Since I asked for tips for open source games I've received quite a few.
Then I remembered the fantasy consoles PICO-8 and TIC-80.
I bought PICO-8 a few years ago and played a few games. They're really small, but many are fun. And the source always comes with the game, which is quite a nice culture really.
When it comes to fantasy consoles I heard that there was an alternative: TIC-80. This was recommended to me on the basis that it's open source, unlike PICO-8.
I'm probably going to install both on my console. Since I've already bought PICO-8 it makes sense to use it, and TIC-80 is free anyway.
I don't really know what to think of either of them from an ideological developer standpoint. On the one hand I don't like that PICO-8 is closed source, although I do understand and respect that the lone developer wants to benefit from their work and make a living. And the ecosystem is truly open, imaginative, and friendly. There's a huge amount of documentation and help to get if you want to develop your own stuff.
Now TIC-80 is open source. Well, at least the basic version. There's a PRO version too, though I don't know that I'd ever need it. The main problem is documentation and, from an ideological standpoint, opacity regarding guardianship. I've looked around the website and have been left with questions.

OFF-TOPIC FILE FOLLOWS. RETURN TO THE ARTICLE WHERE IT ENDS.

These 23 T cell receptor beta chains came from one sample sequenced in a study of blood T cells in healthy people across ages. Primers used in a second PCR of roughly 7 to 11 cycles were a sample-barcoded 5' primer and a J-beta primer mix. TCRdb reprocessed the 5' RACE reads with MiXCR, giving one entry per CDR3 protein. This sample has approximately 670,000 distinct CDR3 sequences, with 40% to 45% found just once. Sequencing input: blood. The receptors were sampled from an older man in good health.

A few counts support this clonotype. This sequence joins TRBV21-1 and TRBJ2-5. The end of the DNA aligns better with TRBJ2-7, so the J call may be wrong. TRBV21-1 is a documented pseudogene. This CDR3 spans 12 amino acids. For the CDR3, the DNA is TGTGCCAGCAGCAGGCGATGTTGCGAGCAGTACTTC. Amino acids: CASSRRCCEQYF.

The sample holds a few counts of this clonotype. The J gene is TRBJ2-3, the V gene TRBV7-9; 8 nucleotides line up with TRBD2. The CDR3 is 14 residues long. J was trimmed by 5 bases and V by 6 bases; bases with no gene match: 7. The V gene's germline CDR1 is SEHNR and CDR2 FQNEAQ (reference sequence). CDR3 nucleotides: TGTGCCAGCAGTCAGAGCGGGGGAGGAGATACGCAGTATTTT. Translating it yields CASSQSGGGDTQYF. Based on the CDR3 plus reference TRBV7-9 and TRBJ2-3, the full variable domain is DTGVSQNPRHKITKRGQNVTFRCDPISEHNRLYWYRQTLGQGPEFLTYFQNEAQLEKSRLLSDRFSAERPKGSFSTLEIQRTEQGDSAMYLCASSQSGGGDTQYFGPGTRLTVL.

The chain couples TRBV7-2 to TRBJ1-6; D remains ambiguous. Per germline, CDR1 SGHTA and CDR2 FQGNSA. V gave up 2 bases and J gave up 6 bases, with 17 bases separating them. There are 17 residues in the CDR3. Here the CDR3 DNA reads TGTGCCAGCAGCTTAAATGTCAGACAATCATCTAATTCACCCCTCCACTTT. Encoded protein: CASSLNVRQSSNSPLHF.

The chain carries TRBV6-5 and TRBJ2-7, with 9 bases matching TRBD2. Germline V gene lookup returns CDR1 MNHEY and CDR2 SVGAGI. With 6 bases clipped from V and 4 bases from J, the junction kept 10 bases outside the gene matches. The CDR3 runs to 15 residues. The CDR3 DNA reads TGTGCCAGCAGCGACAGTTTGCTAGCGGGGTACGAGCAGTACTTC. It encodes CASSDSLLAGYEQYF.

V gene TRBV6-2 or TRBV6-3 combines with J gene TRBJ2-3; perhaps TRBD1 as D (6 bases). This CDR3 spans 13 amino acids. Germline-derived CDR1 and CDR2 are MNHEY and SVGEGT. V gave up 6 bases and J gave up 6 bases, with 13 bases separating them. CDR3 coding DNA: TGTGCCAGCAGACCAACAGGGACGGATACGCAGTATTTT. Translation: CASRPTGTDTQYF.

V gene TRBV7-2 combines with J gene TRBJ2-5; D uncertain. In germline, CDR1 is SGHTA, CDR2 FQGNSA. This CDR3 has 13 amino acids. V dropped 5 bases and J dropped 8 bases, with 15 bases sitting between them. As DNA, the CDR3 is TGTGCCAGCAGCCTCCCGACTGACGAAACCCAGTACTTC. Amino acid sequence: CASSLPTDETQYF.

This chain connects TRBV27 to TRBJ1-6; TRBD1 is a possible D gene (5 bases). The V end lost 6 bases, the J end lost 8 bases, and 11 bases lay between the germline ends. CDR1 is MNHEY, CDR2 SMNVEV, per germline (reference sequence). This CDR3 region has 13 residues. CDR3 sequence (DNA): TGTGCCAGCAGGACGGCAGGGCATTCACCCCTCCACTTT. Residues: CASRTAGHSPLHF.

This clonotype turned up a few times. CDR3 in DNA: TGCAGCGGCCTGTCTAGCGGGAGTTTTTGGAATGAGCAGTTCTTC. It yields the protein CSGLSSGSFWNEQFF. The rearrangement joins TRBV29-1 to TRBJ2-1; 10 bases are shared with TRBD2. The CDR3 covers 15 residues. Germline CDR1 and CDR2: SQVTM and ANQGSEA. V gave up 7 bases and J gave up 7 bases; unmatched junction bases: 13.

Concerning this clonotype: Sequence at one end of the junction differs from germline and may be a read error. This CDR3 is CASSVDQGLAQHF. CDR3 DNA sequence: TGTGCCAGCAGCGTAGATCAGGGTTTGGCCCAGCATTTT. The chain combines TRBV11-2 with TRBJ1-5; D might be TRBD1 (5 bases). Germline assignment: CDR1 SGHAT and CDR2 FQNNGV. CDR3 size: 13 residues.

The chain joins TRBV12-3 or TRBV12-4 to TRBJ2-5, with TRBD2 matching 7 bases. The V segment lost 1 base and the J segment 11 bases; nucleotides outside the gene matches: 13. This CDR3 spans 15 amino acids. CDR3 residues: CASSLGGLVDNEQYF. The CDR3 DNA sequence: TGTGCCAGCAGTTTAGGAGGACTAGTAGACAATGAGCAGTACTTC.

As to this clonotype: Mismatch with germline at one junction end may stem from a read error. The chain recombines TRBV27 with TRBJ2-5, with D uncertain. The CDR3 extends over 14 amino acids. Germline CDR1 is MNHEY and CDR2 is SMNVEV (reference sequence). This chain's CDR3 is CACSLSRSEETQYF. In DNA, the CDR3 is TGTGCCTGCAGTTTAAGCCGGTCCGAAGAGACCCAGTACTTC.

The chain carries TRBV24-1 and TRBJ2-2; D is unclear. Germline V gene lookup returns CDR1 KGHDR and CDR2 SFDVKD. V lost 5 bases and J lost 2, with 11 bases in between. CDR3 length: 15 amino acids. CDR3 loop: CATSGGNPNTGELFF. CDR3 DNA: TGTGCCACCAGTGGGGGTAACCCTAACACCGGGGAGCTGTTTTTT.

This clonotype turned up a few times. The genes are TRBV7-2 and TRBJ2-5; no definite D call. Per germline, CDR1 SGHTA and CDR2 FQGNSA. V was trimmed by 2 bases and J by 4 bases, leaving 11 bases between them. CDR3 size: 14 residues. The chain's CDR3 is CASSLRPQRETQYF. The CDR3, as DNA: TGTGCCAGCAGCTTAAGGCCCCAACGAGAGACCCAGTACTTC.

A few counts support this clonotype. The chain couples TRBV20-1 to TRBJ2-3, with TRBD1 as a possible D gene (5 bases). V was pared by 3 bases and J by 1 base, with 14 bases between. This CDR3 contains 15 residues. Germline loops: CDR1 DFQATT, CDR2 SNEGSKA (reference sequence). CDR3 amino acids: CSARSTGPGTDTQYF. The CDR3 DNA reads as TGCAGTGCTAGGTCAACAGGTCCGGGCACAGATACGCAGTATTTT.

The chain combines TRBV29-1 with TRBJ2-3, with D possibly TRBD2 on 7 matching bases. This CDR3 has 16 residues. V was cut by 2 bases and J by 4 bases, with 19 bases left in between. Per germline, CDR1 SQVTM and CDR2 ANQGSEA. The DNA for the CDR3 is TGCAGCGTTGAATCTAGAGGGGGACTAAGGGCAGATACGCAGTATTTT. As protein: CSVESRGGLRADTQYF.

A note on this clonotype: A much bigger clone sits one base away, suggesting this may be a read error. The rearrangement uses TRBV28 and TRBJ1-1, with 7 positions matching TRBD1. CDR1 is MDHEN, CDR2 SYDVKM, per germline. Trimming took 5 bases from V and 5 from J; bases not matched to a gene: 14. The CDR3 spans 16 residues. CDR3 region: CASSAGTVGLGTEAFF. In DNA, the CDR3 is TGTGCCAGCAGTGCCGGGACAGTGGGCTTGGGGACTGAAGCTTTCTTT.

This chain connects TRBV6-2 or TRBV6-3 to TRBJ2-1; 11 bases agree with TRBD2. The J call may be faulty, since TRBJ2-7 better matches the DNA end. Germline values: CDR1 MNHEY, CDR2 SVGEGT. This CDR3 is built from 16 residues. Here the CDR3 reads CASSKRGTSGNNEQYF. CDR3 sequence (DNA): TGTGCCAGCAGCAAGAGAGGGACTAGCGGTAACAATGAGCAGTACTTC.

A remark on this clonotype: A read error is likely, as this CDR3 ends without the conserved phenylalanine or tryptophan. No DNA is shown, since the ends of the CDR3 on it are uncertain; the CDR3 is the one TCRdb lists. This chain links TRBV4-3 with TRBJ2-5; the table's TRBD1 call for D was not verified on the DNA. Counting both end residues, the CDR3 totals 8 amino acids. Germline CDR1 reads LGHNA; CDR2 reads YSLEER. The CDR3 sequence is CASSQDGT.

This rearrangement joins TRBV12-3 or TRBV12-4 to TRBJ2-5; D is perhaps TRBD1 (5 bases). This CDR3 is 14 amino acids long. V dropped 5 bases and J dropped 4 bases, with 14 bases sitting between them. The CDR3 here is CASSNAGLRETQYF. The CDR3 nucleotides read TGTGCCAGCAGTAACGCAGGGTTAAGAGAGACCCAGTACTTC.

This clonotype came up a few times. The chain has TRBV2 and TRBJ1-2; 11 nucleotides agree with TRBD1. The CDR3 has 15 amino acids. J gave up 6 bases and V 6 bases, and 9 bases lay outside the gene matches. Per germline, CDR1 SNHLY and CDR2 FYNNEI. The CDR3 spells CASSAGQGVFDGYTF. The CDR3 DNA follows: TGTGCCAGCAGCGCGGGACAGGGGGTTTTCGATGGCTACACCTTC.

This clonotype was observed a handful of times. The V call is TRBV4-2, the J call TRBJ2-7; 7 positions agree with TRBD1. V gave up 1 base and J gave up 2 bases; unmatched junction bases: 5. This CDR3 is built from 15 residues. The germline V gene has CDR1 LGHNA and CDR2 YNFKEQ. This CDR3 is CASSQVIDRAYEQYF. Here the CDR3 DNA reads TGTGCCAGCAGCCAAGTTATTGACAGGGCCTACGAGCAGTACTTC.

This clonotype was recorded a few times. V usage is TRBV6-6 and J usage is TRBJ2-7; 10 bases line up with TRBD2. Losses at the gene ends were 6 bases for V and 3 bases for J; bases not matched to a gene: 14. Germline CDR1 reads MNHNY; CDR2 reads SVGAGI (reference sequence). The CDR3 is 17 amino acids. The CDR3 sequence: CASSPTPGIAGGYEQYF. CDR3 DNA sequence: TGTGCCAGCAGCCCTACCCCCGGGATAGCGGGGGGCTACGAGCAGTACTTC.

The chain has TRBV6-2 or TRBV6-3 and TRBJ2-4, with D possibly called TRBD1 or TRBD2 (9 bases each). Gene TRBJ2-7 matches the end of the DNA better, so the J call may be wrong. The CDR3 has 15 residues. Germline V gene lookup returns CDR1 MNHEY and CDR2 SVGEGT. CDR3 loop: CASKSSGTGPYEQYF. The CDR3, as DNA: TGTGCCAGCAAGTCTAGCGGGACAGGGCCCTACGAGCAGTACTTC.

There's an API here, but how do I use it?
There are quite a few code alternatives: "64KB of lua, ruby, js, moon, fennel, squirrel, wren or wasm." But how do I use any of them with this API? I... Well, I just don't get it. How are games installed? PICO-8 includes a portal to all the games uploaded to the main site and you can install them directly from within the console. Can you do the same with TIC-80? I guess I'll figure a lot of this out if I have time to fiddle with it but I'd prefer to read about it first. Some tutorials and examples would be nice.
Regarding opacity, the guardian of the project is apparently "Nesbox" though I have no idea if this is a one person operation or a foundation or a larger corporation. I assume the first alternative, but who knows? And what does it mean that there's a PRO version? If a pull request adding the same features to the main repo, would they be merged?
Any and all opinions and experiences of any of these two that you'd like to share are greatly appreciated.
Here's PICO-8 by the way.
-- CC0 Björn Wärmedal